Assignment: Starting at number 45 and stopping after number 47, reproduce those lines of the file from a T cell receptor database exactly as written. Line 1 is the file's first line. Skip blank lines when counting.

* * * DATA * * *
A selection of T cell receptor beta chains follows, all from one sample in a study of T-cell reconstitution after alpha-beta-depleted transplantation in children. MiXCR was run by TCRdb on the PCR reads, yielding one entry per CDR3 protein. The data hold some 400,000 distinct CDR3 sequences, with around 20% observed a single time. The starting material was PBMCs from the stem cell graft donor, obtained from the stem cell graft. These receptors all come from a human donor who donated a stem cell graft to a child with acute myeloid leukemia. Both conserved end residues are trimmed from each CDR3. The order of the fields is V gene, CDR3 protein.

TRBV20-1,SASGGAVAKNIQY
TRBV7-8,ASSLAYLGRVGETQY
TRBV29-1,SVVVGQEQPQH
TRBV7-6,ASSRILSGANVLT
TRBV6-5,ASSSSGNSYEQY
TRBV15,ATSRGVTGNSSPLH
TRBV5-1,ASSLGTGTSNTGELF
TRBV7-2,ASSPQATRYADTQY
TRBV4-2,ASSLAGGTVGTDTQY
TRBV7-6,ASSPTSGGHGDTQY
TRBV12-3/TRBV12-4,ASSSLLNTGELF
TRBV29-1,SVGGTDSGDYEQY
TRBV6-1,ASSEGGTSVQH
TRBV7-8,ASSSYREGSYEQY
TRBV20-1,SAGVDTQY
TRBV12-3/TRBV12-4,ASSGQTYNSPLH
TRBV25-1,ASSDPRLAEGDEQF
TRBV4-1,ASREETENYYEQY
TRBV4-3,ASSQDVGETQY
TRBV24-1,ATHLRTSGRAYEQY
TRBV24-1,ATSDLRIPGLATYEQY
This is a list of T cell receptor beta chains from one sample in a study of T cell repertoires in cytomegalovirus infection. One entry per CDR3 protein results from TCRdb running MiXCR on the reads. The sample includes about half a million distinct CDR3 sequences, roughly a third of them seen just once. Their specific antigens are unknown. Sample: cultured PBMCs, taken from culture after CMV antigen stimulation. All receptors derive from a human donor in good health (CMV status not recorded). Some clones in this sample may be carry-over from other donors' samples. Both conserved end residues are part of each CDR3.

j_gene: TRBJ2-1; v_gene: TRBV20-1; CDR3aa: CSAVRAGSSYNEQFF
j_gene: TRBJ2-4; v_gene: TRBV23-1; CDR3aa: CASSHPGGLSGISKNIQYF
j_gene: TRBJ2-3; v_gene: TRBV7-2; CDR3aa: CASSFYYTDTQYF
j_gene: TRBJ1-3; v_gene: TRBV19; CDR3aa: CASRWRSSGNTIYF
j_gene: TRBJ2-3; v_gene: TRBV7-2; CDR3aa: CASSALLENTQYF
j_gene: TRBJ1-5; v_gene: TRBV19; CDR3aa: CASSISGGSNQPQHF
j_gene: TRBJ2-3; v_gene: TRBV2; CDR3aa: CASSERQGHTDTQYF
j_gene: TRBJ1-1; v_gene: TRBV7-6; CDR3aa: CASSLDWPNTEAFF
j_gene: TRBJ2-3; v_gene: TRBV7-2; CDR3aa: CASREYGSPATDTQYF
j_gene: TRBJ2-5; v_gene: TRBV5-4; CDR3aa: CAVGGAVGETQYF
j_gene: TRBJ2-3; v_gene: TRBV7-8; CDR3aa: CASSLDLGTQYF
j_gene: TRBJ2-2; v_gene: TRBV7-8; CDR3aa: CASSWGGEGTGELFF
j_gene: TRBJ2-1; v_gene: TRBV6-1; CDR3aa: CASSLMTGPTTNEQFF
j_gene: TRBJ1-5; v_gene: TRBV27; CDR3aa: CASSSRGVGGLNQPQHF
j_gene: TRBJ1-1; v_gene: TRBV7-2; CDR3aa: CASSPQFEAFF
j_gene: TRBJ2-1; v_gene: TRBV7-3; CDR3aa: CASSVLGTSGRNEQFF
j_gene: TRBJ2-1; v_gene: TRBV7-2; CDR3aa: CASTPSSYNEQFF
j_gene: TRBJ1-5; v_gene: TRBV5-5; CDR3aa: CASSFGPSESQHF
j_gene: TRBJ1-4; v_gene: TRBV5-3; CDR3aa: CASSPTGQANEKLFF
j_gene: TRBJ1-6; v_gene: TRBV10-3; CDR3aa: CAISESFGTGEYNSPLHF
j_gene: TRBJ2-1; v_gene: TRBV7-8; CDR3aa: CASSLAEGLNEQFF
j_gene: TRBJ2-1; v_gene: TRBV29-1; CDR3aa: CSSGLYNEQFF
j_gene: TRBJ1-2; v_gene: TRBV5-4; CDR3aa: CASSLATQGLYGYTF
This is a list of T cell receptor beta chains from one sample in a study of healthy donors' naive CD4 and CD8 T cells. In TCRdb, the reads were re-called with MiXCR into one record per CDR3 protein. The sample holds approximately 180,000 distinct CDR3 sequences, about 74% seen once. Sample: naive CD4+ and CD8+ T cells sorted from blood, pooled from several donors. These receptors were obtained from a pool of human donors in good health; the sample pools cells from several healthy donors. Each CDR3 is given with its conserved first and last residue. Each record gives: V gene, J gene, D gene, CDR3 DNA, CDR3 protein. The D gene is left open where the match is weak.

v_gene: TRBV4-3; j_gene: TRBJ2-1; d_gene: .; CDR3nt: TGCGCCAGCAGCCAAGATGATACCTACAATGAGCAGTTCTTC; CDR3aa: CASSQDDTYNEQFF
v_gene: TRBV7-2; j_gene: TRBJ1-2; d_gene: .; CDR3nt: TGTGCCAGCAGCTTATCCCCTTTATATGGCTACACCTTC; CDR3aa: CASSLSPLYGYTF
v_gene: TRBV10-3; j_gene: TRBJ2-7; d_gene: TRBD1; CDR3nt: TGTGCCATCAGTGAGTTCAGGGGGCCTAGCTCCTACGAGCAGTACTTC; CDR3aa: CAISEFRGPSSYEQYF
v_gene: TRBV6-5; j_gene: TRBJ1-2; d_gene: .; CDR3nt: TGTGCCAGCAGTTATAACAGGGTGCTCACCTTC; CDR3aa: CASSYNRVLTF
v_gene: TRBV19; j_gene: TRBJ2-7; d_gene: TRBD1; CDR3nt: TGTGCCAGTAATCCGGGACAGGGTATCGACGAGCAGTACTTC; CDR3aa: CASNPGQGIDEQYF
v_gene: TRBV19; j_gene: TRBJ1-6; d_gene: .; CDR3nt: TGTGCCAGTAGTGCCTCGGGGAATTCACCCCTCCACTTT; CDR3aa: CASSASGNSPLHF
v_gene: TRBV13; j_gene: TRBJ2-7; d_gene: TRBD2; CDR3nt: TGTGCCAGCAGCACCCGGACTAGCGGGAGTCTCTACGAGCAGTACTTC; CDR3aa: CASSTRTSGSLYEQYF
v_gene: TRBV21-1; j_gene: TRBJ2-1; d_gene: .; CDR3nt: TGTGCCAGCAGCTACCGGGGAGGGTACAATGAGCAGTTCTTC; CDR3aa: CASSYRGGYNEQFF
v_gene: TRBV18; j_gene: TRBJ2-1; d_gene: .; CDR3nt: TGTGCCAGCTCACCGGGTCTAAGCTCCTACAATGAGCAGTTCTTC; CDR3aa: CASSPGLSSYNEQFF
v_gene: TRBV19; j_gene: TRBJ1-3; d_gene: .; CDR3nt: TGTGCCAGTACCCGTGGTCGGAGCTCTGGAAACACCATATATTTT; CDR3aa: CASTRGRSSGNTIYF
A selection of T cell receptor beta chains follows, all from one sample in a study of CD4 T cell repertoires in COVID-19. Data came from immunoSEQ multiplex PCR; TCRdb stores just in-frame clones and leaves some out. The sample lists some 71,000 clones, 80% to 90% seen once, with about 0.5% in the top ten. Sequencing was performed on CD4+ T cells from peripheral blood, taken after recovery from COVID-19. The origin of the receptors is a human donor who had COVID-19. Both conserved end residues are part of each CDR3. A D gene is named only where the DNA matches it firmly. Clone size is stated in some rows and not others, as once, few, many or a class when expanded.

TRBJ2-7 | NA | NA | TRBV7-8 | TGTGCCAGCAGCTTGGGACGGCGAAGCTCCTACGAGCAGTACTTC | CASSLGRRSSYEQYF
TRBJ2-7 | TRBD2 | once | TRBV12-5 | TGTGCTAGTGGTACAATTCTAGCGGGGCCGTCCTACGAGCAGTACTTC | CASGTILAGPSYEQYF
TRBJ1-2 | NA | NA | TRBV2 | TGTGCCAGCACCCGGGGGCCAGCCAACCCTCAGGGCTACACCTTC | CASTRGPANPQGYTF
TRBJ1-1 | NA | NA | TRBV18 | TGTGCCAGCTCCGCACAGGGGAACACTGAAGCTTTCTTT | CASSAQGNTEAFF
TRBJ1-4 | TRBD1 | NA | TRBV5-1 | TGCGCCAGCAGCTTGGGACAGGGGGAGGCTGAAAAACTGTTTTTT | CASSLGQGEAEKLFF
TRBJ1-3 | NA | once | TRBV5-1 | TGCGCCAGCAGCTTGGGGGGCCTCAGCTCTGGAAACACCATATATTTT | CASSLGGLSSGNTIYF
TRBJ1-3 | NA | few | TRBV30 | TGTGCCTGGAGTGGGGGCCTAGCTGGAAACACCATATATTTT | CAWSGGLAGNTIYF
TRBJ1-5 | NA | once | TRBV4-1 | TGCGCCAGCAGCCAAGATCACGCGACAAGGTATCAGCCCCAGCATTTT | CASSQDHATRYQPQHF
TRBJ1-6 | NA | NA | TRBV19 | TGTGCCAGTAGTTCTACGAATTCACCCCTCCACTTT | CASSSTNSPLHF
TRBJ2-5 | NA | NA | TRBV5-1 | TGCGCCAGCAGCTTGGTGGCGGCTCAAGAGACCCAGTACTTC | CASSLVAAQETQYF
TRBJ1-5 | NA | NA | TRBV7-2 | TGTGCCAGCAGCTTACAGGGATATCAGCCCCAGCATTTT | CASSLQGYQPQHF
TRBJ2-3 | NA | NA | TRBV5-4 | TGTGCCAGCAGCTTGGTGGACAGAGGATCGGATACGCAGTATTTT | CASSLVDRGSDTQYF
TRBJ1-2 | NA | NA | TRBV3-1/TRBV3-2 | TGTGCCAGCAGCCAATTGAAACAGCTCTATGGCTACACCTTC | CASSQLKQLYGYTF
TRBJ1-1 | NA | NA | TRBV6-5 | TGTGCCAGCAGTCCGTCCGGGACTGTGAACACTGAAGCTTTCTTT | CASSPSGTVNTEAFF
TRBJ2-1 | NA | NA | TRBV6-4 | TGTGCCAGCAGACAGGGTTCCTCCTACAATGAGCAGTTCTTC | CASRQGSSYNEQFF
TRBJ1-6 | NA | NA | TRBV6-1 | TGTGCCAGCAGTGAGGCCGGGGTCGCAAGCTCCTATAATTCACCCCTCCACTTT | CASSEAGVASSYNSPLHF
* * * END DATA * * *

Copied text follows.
j_gene: TRBJ2-1; v_gene: TRBV29-1; CDR3aa: CSSGLYNEQFF
j_gene: TRBJ1-2; v_gene: TRBV5-4; CDR3aa: CASSLATQGLYGYTF
This is a list of T cell receptor beta chains from one sample in a study of healthy donors' naive CD4 and CD8 T cells. In TCRdb, the reads were re-called with MiXCR into one record per CDR3 protein. The sample holds approximately 180,000 distinct CDR3 sequences, about 74% seen once. Sample: naive CD4+ and CD8+ T cells sorted from blood, pooled from several donors. These receptors were obtained from a pool of human donors in good health; the sample pools cells from several healthy donors. Each CDR3 is given with its conserved first and last residue. Each record gives: V gene, J gene, D gene, CDR3 DNA, CDR3 protein. The D gene is left open where the match is weak.